(Reuters) - By Leeds United's turbulent standards, replacing a seventh manager in four years represents a small bump on a road alongside the major potholes of administration, relegation, fan rebellion and serial ownership changes.
But it is hard to escape the view that the three-times English title-holders and Champions League semi-finalists as recently as 2001 are back in the state of chaos that has gripped them, on and off, for the best part of two decades.
Or even longer if including the 44-day reign of Brian Clough in 1974, a notorious episode that led to a book and film called The Damned United, a title still resonating 44 years later.
Thomas Christiansen, 44, outstayed Clough by 190 days, departing as manager after a run of seven games without a win and chronic ill-discipline that led to four red cards in five games, the latest issued to Gaetano Berardi in Saturday's 4-1 league defeat to Cardiff City.
That left the Yorkshire club in 10th place in the second-tier Championship, seven points off the playoff places and unlikely to secure a return to the Premier League for the first time in 14 years.
Christiansen's departure follows a week after the club revealed, and then quickly scrapped, a controversial new crest when more than 77,000 people signed a petition calling for a rethink.
Nearly every successive attempt to revive the club has ended in failure and often acrimony. When former Chelsea chairman Ken Bates took charge, he branded Leeds fans "morons" and "sickpots" as well as raising ticket prices.
Poor results blighted the short reign of Bahrain-backed owners GFH Capital, while the turmoil only increased under volatile Italian Massimo Cellino, who had convictions for fraud and false accounting.
HIRE AND FIRE
When Andrea Radrizzani bought out his compatriot last year, a more stable future seemed to lie ahead, particularly after the club bought back its Elland Road ground which had been sold in 2004.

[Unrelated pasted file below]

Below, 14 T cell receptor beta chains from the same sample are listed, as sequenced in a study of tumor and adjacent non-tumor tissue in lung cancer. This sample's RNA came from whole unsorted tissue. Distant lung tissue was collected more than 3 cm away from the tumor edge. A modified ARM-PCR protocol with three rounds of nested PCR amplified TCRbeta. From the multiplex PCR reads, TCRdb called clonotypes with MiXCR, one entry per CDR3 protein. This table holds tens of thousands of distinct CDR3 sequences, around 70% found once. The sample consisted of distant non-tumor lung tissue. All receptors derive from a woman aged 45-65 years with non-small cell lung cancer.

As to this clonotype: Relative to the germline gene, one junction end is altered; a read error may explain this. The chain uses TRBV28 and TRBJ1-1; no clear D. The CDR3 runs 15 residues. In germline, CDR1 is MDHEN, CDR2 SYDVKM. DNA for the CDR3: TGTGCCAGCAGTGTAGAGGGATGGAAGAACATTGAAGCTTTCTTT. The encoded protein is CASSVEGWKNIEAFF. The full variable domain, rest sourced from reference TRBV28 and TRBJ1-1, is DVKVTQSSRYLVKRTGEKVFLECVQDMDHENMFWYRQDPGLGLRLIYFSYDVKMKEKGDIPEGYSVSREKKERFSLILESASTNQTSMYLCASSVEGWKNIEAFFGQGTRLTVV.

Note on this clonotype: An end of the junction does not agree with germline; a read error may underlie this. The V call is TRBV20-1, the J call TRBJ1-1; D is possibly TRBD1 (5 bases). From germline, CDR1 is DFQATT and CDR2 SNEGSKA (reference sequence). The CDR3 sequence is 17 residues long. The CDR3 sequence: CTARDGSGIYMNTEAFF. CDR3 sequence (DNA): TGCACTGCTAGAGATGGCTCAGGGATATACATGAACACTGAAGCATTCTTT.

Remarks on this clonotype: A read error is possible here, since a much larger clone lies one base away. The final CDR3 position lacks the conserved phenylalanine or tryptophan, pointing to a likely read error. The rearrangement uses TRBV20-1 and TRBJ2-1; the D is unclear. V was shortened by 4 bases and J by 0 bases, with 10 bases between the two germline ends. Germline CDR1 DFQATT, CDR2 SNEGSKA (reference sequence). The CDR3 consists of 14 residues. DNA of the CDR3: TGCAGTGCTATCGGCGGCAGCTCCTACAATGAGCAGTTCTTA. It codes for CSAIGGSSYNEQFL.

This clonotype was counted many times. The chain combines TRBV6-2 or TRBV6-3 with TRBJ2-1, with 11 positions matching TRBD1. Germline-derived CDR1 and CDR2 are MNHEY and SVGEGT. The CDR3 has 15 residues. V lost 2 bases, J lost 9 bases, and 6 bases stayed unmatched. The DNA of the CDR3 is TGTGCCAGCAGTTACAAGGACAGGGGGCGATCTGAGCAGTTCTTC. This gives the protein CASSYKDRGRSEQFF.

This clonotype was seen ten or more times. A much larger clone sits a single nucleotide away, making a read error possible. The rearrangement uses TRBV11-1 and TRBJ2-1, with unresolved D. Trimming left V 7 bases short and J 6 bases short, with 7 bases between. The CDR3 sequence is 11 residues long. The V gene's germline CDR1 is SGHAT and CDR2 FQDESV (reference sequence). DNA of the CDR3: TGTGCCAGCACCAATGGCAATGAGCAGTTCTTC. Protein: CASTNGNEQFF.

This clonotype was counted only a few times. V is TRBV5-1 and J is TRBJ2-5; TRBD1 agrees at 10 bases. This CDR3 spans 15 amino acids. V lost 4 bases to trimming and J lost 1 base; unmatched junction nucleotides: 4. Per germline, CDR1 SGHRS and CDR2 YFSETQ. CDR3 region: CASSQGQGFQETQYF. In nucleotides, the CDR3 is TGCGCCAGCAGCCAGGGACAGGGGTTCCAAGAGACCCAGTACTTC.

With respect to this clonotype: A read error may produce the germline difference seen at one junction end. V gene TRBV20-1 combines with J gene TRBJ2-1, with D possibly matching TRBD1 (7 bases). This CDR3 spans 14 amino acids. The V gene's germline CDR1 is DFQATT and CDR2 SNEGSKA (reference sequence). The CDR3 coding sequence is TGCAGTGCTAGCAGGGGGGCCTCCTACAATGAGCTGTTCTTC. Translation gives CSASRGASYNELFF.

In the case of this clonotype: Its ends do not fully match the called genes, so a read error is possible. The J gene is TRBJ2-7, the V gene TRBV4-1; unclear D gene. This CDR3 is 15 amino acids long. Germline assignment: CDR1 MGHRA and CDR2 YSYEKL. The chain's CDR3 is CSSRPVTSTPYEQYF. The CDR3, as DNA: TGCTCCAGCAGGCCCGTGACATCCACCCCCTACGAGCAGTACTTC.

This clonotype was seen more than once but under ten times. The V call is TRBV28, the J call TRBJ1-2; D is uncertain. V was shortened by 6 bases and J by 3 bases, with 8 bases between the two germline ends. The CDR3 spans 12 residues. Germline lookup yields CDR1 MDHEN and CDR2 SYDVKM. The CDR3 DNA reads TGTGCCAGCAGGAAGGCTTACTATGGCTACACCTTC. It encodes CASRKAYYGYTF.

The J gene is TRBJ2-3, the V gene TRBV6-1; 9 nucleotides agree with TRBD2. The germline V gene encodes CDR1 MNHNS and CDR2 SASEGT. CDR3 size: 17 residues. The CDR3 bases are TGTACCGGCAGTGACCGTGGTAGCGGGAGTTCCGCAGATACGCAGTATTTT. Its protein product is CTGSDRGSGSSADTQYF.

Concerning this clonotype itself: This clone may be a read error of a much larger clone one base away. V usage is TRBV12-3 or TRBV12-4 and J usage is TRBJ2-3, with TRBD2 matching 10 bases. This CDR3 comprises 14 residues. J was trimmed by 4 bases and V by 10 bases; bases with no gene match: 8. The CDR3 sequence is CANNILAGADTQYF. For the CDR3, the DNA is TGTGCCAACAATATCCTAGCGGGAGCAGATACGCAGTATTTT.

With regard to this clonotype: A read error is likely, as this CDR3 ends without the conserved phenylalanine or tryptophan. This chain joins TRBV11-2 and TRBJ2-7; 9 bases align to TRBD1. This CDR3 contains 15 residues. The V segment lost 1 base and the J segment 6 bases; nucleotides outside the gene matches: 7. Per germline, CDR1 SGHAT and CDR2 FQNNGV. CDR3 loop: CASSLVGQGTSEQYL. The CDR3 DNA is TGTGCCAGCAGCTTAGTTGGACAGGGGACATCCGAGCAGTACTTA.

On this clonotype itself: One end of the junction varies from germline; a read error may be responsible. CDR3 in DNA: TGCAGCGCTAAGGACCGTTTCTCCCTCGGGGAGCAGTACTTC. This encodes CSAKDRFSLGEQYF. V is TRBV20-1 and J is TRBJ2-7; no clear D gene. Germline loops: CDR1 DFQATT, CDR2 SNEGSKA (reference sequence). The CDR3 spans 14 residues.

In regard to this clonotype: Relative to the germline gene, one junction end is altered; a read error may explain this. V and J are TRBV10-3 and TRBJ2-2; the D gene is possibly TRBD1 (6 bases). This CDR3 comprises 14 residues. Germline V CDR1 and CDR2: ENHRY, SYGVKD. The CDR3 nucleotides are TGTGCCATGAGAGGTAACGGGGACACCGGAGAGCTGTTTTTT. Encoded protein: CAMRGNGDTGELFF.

Hope flickered earlier this season when more than 20,000 supporters snapped up season tickets for the new campaign under the untried Dane Christiansen, whose only previous managerial success had been in Cyprus.
Leeds even topped the table in September but injuries, suspensions and the failure to bring in reinforcements in the January transfer window led to Christiansen departing after 15 wins from 35 games in charge.
British media report that Leeds expect a quick appointment ahead of Saturday's Yorkshire derby with Sheffield United. Barnsley head coach Paul Heckingbottom is the early favourite, ahead of former Scotland manager and ex-Leeds player Gordon Strachan and former boss Simon Grayson.
Former Leeds player Noel Whelan, who has his own show on BBC local radio, said the club needed to appoint "someone with heart, desire, passion and discipline," adding that the new man must "install into the players the expectations from our club."
As ever, those remain high, with a quickly delivered promotion top of most people's agenda. However, few now believe it will come this season.
(Reporting by Neil Robinson; Editing by Christian Radnedge)